The origination of the Cold War cannot be attributed to any specific event in history, instead it developed as a series of chain reactions as a struggle for supremacy. It can be argued that the Cold War was inevitable due to the differences in the capitalist and communist ideologies. It was only the need for self-preservation that had caused the two countries to sink their differences temporarily during the Second World War. Yet many of the tensions that existed in the Cold War can be attributed to Stalin's policy of Soviet expansion. It is necessary, therefore, to examine the role of Stalin (insert pic 1) as a catalyst to the Cold War.
Stalin's foreign policies contributed an enormous amount to the tensions of the Cold War. His aim, to take advantage of the military situation in post war Europe to strengthen Russian influence, was perceived to be a threat to the Americans. Stalin was highly effective in his goal to gain territory, with victories in Poland, Romania, and Finland. To the western world, this success looked as if it were the beginning of serious Russian aggressions. The western view of the time saw Stalin spreading communism across the world now that his “one-state” notion had been fulfilled. The western view also saw Stalin as wanting unchallenged personal power strong enough to withstand capitalist encirclement.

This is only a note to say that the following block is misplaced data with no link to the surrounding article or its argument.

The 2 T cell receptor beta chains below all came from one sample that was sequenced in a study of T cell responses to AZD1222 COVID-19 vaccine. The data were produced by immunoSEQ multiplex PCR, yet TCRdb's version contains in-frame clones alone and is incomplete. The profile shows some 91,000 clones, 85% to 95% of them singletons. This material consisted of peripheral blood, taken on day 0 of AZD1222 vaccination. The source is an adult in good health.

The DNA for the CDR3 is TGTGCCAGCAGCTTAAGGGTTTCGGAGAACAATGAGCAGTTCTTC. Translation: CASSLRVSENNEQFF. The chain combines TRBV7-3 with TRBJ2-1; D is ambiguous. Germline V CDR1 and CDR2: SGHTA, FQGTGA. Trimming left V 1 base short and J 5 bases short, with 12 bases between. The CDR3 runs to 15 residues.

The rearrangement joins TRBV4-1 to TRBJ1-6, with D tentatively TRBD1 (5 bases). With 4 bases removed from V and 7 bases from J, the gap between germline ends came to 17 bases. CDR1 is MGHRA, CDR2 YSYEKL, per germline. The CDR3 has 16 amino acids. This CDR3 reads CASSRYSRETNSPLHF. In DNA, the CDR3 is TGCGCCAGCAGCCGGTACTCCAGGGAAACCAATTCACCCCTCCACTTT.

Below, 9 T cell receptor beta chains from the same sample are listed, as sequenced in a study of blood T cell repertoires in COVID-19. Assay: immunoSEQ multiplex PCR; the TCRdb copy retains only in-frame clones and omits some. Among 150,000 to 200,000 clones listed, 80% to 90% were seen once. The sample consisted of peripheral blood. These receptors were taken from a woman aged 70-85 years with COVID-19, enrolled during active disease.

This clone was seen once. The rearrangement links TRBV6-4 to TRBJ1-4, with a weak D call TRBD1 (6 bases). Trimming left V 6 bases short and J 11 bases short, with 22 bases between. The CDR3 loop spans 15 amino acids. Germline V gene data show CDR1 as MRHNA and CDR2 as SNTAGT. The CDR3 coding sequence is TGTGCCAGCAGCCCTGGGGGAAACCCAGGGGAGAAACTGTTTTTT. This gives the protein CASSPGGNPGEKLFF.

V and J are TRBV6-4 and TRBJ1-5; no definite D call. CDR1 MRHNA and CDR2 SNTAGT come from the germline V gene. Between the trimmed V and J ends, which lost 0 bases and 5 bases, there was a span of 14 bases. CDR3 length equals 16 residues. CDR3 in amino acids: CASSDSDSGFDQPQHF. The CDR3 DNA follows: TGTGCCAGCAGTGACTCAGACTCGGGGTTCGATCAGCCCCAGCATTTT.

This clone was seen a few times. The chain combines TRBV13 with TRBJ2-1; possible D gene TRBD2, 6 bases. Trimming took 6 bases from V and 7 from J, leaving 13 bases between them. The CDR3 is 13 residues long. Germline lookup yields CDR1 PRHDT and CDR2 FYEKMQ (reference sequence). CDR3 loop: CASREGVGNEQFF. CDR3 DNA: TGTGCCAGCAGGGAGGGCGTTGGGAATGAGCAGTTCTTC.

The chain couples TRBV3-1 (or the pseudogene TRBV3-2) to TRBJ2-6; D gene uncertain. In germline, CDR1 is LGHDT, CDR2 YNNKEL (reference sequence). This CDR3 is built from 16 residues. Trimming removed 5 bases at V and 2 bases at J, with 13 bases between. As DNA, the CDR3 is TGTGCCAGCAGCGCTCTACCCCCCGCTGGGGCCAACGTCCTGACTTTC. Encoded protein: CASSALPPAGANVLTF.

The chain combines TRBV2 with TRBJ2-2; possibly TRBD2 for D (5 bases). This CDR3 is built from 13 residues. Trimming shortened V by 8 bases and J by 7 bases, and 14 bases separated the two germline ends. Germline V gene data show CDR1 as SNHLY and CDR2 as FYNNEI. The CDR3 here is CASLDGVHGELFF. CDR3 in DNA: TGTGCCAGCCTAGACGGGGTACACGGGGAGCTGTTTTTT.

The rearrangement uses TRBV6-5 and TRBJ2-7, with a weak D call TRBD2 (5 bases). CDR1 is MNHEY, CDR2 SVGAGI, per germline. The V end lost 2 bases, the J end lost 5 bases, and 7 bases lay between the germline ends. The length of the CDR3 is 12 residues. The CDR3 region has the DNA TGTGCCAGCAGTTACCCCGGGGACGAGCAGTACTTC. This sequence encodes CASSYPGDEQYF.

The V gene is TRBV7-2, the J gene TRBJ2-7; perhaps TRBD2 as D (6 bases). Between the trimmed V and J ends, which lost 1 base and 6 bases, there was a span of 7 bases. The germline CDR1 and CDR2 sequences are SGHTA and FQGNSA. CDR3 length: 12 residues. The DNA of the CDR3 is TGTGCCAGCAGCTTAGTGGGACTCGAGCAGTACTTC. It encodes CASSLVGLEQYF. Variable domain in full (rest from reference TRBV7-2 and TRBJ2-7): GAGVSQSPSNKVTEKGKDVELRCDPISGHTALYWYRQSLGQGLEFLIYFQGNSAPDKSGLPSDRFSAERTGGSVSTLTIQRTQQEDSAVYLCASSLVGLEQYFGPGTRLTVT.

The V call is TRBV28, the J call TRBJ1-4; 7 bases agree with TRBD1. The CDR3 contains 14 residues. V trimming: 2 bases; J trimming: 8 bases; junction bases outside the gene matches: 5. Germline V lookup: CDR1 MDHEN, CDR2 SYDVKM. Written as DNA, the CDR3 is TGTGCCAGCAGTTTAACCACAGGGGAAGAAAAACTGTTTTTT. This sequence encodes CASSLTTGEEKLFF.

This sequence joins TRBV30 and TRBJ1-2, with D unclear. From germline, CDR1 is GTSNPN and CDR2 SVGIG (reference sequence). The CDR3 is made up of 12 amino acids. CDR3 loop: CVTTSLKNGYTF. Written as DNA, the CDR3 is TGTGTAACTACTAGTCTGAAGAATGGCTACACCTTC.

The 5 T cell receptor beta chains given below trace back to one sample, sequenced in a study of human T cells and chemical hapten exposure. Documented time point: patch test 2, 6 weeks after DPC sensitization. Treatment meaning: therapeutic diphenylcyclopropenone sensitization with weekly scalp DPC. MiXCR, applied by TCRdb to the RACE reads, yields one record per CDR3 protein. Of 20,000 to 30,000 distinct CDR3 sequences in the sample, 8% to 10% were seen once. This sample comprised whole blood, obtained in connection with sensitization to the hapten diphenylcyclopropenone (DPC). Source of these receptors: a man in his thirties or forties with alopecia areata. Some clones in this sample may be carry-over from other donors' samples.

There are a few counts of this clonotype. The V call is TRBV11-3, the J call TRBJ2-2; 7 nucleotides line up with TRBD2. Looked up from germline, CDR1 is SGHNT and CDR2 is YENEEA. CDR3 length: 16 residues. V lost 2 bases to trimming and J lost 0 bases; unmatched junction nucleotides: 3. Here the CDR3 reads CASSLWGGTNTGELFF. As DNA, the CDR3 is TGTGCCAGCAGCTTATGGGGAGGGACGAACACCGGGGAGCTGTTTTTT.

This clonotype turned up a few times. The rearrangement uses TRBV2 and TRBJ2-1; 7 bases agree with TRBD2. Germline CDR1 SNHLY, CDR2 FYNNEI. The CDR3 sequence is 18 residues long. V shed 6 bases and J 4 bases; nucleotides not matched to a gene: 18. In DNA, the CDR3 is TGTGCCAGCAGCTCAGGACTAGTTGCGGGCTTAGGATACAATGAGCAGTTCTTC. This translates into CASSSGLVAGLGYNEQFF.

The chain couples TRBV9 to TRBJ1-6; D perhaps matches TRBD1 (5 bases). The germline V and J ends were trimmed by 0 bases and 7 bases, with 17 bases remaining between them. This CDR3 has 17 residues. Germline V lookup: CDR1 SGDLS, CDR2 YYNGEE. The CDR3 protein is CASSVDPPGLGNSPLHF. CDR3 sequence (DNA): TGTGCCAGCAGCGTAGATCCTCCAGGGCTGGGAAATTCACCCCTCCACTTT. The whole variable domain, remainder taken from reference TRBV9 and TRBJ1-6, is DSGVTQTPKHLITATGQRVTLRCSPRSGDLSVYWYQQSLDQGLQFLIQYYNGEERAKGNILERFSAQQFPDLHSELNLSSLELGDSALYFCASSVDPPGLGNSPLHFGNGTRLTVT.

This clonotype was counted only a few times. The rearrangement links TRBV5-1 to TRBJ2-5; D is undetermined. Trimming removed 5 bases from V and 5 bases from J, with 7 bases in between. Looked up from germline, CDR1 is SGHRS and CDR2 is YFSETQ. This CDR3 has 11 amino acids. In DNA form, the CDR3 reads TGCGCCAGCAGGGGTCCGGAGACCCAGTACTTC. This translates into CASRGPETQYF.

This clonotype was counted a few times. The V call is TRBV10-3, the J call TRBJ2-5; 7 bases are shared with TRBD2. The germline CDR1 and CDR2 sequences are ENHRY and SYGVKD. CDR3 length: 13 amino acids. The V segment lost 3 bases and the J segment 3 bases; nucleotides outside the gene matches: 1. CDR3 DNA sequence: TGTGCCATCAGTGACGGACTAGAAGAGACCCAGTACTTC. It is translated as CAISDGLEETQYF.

The Russians claim, and have always claimed, that Stalin's motives were purely defensive. Stalin's wished to create a buffer zone of Communist states around him to protect Soviet Russia from the capitalist West. In this sense, his moves were not aggressive at all, they were truly defensive moves to protect the Soviet system. His suspicions of Western hostility were not unfounded. The British and U.S. intervention in the Russian Civil War were still fresh in Stalin's memory when he took power. Furthermore, Stalin was bitter because he was not informed of U.S. nuclear capabilities until shortly before the atomic bomb (insert pic 2) was dropped on Hiroshima. Compounding tensions was the fact that Stalin's request that Russia be allowed to participate in the occupation of Japan was denied, even though Russia had declared war on Japan on 8th August (the bomb was dropped on Hiroshima on 10th August). This failure to be included in the Western world's politics created an even deeper rift between the two superpowers.
Clashes between Stalin and the West first appeared at the Yalta and Potsdam Conferences in February and July 1946. Though the mood at Yalta was more or less cooperative, Stalin agitated matters by demanding that all German territory east of the Rivers Oder and Neisse be given to Poland (and thus remain under Soviet influence). Both Roosevelt and Churchill refused to agree to these demands. The Soviet Union responded bluntly, saying the Soviet Government...